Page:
After heavy rains throughout the month of December and in early 2012, much of Deep East Texas have seen an improvement in the ongoing drought.
The latest U.S. Drought Monitor shows that areas from Henderson to Carthage to Nacogdoches and down towards Livingston have seen the drought stage go from extreme to severe. This is an improvement of one category, going from a stage three to a stage two. At the same time, areas in Cherokee, Rusk, Jasper, and Newton counties have been upgraded from a stage four exceptional drought to a stage three extreme drought.
The only area that is still in the worse possible drought category (stage four, exceptional drought) is in western Houston county and western Trinity county.
This improvement in the drought has not just been confined to East Texas, but for the entire Lone Star State. Just three months ago, 73% of the state was in a stage four exceptional drought. At the present time, that percentage has been reduced to 25%. The stage three extreme drought has been reduced from 92% to 63% in the same three month time period and the stage two severe drought has been trimmed from near 100% to just under 63%.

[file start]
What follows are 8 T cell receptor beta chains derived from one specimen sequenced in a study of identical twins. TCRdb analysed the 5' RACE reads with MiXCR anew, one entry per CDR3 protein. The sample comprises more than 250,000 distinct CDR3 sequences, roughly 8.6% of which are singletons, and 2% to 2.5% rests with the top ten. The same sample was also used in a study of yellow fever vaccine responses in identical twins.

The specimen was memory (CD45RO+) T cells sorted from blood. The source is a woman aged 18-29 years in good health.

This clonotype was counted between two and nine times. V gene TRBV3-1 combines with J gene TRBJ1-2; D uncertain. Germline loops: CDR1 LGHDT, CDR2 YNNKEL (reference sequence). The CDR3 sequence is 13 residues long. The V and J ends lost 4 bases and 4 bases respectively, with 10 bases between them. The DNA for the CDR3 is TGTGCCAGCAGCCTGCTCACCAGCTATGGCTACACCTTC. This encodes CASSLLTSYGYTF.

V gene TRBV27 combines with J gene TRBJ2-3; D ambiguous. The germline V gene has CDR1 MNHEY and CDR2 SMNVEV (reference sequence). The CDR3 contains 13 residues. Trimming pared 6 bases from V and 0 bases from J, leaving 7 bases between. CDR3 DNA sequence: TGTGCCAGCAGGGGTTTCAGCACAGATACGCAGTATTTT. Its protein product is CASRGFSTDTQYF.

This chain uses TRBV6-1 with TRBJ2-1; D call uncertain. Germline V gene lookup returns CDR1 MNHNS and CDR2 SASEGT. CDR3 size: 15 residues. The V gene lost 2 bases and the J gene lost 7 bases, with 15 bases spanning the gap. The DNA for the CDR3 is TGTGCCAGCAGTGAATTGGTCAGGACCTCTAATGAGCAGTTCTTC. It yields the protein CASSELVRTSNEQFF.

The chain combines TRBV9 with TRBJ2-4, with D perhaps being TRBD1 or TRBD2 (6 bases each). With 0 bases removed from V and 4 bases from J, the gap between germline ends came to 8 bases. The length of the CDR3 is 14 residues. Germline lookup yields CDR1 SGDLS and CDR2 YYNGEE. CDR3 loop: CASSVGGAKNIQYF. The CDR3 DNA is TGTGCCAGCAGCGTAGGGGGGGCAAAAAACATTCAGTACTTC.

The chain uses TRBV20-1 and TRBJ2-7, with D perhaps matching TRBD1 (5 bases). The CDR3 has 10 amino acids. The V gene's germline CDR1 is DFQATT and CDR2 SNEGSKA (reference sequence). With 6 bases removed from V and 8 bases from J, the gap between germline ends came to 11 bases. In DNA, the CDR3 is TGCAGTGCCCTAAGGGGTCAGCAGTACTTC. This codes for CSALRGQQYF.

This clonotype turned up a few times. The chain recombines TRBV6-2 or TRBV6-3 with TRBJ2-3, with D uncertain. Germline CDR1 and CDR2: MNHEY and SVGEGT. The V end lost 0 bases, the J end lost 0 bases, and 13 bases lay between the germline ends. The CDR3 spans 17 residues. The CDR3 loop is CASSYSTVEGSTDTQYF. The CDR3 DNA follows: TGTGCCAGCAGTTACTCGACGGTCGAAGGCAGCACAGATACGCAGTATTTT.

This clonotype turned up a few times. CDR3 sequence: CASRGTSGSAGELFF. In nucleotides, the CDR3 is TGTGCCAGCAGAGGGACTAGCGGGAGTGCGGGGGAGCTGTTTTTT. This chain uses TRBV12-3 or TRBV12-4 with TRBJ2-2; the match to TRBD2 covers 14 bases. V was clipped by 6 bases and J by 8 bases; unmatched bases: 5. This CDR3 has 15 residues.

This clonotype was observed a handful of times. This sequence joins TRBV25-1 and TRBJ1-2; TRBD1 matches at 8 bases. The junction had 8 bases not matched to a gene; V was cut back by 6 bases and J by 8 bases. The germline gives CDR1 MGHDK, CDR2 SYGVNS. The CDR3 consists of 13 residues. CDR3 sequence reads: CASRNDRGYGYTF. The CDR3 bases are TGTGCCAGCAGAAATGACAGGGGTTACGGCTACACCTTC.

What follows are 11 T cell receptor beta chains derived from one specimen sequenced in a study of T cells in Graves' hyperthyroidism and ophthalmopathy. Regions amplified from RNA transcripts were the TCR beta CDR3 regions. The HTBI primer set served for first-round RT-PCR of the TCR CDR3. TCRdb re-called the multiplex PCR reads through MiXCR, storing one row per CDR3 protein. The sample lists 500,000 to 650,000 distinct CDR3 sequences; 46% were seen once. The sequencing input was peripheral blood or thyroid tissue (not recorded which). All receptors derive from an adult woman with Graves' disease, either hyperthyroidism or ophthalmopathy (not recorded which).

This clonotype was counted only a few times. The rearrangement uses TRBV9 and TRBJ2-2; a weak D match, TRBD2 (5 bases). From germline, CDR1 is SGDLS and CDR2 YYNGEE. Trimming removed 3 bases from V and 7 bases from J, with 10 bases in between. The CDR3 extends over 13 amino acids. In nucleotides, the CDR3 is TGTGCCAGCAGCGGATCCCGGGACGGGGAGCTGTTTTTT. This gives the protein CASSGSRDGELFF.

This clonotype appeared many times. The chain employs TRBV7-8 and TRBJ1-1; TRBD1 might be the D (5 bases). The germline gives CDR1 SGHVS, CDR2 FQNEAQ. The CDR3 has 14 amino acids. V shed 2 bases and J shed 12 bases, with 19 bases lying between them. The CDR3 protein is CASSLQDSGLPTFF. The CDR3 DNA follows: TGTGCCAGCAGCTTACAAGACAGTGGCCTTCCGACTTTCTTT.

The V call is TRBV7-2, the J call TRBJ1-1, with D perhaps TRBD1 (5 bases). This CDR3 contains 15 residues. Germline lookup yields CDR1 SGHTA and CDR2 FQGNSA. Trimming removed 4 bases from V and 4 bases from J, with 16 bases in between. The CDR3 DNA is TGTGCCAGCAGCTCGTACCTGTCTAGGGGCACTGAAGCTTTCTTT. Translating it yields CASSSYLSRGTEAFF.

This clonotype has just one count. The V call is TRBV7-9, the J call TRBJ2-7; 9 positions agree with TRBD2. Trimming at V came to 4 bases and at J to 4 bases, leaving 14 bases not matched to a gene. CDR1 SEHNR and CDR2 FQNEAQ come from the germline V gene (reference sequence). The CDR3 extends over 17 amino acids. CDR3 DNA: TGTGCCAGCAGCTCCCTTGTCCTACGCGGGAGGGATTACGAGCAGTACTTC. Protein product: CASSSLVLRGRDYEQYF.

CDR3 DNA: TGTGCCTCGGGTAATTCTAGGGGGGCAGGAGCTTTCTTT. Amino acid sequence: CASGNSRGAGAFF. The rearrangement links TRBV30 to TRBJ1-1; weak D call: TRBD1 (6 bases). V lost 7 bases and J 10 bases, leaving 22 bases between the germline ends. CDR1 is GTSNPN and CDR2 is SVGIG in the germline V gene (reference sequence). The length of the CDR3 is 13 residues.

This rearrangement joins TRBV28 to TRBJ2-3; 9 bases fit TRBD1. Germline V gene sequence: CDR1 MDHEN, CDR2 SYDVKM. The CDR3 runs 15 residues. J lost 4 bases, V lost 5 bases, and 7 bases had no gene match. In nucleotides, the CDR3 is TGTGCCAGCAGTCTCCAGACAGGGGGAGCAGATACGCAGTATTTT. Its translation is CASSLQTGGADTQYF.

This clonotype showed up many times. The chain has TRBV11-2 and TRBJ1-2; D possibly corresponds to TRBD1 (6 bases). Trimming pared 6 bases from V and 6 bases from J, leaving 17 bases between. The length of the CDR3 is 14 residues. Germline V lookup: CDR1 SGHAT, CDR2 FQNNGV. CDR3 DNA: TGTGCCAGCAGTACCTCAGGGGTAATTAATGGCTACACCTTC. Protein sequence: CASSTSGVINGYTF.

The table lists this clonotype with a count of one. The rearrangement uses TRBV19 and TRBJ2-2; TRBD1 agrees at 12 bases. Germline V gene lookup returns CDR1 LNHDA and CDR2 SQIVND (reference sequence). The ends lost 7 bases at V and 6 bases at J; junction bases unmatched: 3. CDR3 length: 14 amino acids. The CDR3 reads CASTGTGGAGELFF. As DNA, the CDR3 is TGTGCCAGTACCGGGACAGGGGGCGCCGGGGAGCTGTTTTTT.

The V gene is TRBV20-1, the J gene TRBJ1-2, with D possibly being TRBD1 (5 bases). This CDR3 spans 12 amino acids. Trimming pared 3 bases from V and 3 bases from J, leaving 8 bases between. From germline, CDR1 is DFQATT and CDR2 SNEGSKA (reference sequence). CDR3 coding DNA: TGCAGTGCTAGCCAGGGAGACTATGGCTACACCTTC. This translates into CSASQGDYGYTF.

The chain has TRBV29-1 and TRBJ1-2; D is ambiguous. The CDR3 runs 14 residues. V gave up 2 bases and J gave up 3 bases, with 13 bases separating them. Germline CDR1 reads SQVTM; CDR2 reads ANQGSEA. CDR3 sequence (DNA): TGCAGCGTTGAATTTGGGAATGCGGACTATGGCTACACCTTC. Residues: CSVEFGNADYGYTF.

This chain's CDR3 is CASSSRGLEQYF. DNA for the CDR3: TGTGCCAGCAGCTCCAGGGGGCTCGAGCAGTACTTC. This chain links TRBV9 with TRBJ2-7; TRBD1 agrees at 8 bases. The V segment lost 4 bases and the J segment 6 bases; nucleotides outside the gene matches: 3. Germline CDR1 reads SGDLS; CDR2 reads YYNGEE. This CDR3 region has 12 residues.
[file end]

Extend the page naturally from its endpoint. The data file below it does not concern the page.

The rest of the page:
While the improvement has been nice to see, we still have a long ways to go before we can catch up on several years worth of rainfall and erase the deficit.
In the meantime, the recent downpours have led to every county being burn ban free, ponds filling up with water, and water restrictions being lifted.
Let's hope that Mother Nature offers East Texas more beneficial rainfall in the months to come. Otherwise, the drought could worsen and more problems would rear their ugly head once again.
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